Saunders v. Alford

Annotate this Case

607 So. 2d 1214 (1992)

Charles David SAUNDERS v. Jeffy R. ALFORD.

No. 89-CA-185.

Supreme Court of Mississippi.

October 8, 1992.

James H. Mathis, Mathis & Hill, Corinth, for appellant.

Charles M. Merkel, Jr., John H. Cocke, Merkel & Cocke, Clarksdale, for appellee.

En Banc.

BANKS, Justice, for the Court:

We are called upon to abolish the cause of action for criminal conversation. Finding that this cause of action has outlived its usefulness, we declare its demise and reverse and render the judgment entered against the appellant, Charles Saunders in favor of appellee and cross appellant, Jeffy Alford.

I.

Jeffy and Patricia Alford were married on February 17, 1956. Jeffy farmed for a *1215 living while Patricia worked at the Billups Petroleum Company in Leflore County. In December of 1960, Patricia Alford met the vice-president of Billups, Charles Saunders. Saunders was approximately forty years old and wealthy. Alford, according to her own testimony, was twenty-four years old and unhappy. The couple became involved in a sexual relationship, meeting on their lunch breaks and on Saturdays at Saunders' vacant townhouse. Though both were married, Saunders and Alford continued their relationship for more than two decades. During this time, Saunders lavished Patricia with gifts and promises of marriage. He requested that Patricia quit her job. Saunders became very attached to Alford's three daughters requesting that the girls call him Daddy-O.

In February of 1980, Patricia Alford sought a divorce from her husband, Jeffy, alleging that he was an habitual drunk. Ms. Alford testified that Charles Saunders was instrumental in her decision to institute this action. In May of that year, Jeffy and Patricia filed an Amended Bill of Complaint for Divorce seeking to terminate the marriage on grounds of irreconcilable differences. The Alfords were divorced on those grounds on July 31, 1980.

Jeffy Alford instituted this action in the Circuit Court of Leflore County against Charles Saunders, alleging the torts of alienation of affection and criminal conversation. He asserted that Saunders had maintained an illicit affair with his wife for more than twenty-three years. The Complaint sought actual damages of $5,000,000.00 and punitive damages in the same amount.

On June 9, 1988, the case was tried. The jury found for Charles Saunders on the issue of alienation of affection but, on the claim of criminal conversation, found for Jeffy Alford awarding him $7,500.00 in actual damages and $20,000.00 in punitive damages.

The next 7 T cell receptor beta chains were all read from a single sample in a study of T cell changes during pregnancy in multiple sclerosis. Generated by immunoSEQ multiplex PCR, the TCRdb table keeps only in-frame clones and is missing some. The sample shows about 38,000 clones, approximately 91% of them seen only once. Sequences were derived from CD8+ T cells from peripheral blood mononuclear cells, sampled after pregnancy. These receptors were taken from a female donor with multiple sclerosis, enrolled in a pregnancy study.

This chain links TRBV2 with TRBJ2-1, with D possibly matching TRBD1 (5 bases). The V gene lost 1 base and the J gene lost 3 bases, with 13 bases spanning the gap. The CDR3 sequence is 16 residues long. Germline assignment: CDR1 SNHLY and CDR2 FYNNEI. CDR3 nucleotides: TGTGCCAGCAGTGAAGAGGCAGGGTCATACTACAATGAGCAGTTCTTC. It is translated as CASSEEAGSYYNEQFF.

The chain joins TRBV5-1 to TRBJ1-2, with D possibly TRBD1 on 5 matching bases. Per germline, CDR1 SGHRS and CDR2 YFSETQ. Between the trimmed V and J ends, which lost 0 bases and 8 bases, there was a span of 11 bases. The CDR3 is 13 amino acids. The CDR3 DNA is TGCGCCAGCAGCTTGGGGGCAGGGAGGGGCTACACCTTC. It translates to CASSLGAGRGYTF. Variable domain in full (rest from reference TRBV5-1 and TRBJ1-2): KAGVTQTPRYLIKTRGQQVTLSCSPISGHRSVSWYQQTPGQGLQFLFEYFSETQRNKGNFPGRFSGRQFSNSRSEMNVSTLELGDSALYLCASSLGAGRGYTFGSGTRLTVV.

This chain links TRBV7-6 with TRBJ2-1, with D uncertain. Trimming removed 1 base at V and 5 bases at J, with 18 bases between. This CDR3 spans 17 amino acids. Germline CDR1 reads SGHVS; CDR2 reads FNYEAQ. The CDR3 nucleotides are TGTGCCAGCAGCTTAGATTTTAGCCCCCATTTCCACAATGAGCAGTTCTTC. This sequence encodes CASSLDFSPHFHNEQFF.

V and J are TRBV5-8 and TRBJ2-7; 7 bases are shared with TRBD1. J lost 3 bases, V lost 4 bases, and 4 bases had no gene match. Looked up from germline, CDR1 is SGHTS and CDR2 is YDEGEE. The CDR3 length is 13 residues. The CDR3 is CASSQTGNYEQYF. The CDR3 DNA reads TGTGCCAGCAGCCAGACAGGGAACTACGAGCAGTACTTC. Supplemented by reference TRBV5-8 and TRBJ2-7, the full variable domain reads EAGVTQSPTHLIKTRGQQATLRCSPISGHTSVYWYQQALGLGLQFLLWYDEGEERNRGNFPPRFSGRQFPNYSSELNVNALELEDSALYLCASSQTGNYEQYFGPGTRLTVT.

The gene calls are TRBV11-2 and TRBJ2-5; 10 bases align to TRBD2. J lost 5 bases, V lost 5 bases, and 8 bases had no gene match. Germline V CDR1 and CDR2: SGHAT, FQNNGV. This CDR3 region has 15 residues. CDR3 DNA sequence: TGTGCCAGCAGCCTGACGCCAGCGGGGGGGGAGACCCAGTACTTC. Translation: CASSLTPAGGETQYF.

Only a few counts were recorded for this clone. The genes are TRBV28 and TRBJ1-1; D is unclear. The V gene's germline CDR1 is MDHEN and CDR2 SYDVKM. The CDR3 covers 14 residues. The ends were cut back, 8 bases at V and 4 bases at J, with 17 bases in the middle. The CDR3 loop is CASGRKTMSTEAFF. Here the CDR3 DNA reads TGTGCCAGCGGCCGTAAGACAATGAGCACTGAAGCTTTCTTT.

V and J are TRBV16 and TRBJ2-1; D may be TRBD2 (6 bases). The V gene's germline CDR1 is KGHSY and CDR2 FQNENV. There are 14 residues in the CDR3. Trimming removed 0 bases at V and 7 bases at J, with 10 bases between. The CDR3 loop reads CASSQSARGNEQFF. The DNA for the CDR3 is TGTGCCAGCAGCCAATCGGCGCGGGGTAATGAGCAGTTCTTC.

This appeal and cross appeal followed, wherein Saunders challenges the underlying causes of action and Alford challenges the trial court's order limiting damages for criminal conversation to the acts occurring within six years of the filing of the suit. Because we dispose of this matter in deciding the former issue, we do not reach the cross appeal.

II.

The torts of alienation of affection and criminal conversation, also known as "heart balm" actions, originated on the common-law belief that wives were the chattel of their spouse. The purpose of a cause of action for alienation of affection is the "protection of the love, society, companionship, and comfort that form the foundation of a marriage... ." Norton v. MacFarlane, 818 P.2d 8, 12 (Utah 1991). See also W. Keeton, Prosser & Keeton on Torts, § 124, at 918 (5th ed. 1984). The right sought to be protected is that of consortium. Note, Criminal Conversation: Civil Action for Adultery, 25 Baylor L.Rev. 495 (1973). It consists in depriving one of the affections of the other. Prosser & Keeton on Torts, at 918.

The elements of a cause of action have been recognized by some courts as: (1) wrongful conduct of the defendant; (2) loss of affection or consortium; and (3) causal connection between such conduct and loss. See Bearbower v. Merry, 266 N.W.2d 128 (Iowa 1978); Giltner v. Stark, 219 N.W.2d 700 (Iowa 1974); Hunt v. Hunt, 309 N.W.2d 818 (S.D. 1981). The claim for this tort accrues when "the alienation or loss of affection is finally accomplished." Overstreet v. Merlos, 570 So. 2d 1196 (Miss. 1990) (citing Dorbrient v. Ciskowski, 54 Wis.2d 419, 195 N.W.2d 449 (1972)). A cause of action for alienation of affection does not require that the defendant committed adultery with the plaintiff's spouse. Camp v. Roberts, 462 So. 2d 726 (Miss. 1985).